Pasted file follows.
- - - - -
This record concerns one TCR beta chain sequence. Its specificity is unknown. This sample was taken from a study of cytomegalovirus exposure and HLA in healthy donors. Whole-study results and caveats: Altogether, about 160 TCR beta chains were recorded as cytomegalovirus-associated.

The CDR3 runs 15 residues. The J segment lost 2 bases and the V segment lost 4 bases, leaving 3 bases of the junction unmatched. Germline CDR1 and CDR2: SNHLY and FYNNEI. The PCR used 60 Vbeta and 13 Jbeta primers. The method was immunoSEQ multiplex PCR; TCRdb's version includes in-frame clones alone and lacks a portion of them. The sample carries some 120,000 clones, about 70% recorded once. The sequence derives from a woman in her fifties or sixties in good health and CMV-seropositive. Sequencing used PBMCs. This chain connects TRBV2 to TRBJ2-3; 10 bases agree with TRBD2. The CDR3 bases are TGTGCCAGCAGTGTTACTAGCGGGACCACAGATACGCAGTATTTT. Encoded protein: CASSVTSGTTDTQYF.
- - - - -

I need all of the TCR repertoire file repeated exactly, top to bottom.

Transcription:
This record concerns one TCR beta chain sequence. Its specificity is unknown. This sample was taken from a study of cytomegalovirus exposure and HLA in healthy donors. Whole-study results and caveats: Altogether, about 160 TCR beta chains were recorded as cytomegalovirus-associated.

The CDR3 runs 15 residues. The J segment lost 2 bases and the V segment lost 4 bases, leaving 3 bases of the junction unmatched. Germline CDR1 and CDR2: SNHLY and FYNNEI. The PCR used 60 Vbeta and 13 Jbeta primers. The method was immunoSEQ multiplex PCR; TCRdb's version includes in-frame clones alone and lacks a portion of them. The sample carries some 120,000 clones, about 70% recorded once. The sequence derives from a woman in her fifties or sixties in good health and CMV-seropositive. Sequencing used PBMCs. This chain connects TRBV2 to TRBJ2-3; 10 bases agree with TRBD2. The CDR3 bases are TGTGCCAGCAGTGTTACTAGCGGGACCACAGATACGCAGTATTTT. Encoded protein: CASSVTSGTTDTQYF.